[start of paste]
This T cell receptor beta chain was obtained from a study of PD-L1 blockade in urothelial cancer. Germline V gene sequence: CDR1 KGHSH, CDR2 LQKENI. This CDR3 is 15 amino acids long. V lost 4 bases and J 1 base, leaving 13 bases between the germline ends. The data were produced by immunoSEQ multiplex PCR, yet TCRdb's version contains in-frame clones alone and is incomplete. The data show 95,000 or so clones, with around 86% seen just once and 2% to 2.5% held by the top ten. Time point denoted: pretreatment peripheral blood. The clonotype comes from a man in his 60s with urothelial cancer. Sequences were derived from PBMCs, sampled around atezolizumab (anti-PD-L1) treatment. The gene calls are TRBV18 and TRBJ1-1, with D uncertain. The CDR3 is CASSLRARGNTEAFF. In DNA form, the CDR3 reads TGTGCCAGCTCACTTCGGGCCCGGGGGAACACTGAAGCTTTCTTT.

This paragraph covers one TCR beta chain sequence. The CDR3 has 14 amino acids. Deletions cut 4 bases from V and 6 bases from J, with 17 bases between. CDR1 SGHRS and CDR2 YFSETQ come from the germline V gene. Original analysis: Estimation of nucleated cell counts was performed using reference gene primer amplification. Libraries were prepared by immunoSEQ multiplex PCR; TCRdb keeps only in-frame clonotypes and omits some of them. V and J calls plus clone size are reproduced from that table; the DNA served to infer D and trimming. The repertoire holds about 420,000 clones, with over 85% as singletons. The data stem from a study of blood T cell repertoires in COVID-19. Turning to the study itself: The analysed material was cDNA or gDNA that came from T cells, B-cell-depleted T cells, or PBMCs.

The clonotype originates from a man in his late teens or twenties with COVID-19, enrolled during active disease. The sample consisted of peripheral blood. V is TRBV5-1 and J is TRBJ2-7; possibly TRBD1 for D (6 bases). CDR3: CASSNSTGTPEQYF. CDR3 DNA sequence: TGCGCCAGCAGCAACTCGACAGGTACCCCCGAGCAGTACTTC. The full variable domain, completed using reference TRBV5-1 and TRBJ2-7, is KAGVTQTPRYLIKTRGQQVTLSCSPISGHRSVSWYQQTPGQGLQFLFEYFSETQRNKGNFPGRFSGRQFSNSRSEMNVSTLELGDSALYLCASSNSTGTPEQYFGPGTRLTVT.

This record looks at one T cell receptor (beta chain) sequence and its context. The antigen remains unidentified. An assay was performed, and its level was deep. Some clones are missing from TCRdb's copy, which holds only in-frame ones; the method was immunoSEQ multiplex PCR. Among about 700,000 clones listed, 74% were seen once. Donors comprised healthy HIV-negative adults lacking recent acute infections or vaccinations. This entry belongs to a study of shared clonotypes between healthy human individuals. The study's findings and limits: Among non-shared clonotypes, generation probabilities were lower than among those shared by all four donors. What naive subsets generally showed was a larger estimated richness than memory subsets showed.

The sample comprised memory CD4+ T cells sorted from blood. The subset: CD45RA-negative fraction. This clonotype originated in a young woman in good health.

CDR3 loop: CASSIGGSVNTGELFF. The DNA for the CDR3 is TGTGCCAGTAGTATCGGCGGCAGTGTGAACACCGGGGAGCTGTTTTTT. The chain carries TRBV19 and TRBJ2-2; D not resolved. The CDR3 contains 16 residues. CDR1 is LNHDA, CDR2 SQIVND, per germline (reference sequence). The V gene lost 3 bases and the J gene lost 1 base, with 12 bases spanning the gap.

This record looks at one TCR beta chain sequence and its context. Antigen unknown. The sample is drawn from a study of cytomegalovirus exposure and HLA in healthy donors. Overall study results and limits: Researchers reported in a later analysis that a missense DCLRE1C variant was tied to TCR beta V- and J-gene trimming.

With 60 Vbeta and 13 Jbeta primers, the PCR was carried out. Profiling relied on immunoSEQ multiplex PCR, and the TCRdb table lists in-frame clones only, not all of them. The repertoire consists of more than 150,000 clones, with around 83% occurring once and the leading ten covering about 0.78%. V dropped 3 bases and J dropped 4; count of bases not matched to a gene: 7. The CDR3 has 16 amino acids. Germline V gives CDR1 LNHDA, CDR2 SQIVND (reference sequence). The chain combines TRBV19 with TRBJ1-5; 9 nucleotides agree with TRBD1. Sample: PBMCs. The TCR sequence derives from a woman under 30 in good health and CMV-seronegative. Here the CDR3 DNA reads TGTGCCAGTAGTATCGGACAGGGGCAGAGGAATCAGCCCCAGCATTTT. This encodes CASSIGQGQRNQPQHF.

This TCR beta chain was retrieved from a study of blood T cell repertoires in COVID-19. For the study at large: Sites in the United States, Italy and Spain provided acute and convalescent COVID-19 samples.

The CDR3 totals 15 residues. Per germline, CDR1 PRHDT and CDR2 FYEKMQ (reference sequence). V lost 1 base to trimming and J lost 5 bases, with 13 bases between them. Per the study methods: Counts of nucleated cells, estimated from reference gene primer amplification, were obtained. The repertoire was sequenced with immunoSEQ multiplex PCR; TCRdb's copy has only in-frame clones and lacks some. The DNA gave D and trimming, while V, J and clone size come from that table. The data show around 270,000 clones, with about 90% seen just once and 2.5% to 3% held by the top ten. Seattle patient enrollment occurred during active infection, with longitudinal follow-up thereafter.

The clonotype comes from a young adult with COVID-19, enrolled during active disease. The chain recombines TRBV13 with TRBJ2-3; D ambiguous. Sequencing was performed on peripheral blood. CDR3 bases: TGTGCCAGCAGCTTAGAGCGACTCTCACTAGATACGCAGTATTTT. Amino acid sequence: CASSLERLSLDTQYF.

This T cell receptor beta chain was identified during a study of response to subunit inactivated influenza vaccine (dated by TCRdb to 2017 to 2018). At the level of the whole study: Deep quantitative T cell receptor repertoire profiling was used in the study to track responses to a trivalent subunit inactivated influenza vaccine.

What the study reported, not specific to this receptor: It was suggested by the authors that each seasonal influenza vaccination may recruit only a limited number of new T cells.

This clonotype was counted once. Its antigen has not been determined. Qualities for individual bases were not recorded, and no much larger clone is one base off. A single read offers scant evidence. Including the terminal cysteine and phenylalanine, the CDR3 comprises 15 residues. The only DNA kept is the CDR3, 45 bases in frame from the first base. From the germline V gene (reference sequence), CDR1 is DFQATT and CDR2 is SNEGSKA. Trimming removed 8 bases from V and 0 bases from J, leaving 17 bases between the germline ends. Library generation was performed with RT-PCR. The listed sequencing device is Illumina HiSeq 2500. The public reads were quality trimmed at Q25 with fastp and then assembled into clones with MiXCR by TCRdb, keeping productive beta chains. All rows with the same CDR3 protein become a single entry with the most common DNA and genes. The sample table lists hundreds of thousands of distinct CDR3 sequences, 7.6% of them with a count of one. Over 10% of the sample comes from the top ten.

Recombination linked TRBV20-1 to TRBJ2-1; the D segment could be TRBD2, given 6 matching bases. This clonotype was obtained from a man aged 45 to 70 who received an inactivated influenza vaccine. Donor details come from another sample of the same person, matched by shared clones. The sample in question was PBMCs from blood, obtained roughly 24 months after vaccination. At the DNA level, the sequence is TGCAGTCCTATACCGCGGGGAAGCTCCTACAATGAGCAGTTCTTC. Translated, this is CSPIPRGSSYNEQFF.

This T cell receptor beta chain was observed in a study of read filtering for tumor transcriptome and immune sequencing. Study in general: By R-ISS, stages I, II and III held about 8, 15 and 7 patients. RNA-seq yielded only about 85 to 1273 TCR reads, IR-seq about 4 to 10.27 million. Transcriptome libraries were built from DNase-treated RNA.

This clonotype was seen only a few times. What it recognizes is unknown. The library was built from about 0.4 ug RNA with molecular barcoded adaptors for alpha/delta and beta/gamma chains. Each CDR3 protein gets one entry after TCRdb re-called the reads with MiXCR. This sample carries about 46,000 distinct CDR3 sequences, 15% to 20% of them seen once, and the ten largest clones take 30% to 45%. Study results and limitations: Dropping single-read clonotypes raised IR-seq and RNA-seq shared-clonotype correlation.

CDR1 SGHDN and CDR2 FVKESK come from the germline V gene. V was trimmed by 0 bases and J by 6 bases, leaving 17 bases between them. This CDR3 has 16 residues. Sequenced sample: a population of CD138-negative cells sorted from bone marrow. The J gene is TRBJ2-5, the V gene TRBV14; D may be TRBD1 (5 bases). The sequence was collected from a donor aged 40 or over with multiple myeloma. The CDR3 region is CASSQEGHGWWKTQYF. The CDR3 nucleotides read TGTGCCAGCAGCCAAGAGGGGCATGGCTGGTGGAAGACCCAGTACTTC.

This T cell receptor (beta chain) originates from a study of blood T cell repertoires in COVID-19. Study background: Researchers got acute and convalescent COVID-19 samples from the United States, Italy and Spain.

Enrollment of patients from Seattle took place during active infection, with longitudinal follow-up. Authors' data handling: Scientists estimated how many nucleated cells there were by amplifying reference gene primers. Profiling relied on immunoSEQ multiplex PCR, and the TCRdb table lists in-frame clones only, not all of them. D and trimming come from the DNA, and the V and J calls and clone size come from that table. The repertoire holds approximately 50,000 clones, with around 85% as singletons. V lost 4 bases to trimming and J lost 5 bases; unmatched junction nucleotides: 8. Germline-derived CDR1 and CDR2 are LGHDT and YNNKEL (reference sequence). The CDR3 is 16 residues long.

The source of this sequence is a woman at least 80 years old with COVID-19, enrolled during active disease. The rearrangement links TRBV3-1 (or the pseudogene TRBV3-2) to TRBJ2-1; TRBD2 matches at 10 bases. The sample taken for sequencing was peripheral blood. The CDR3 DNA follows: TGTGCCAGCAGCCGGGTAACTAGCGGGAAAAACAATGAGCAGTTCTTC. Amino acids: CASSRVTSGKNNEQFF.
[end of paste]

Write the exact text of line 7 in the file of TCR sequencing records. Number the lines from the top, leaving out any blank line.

This record looks at one TCR beta chain sequence and its context. Antigen unknown. The sample is drawn from a study of cytomegalovirus exposure and HLA in healthy donors. Overall study results and limits: Researchers reported in a later analysis that a missense DCLRE1C variant was tied to TCR beta V- and J-gene trimming.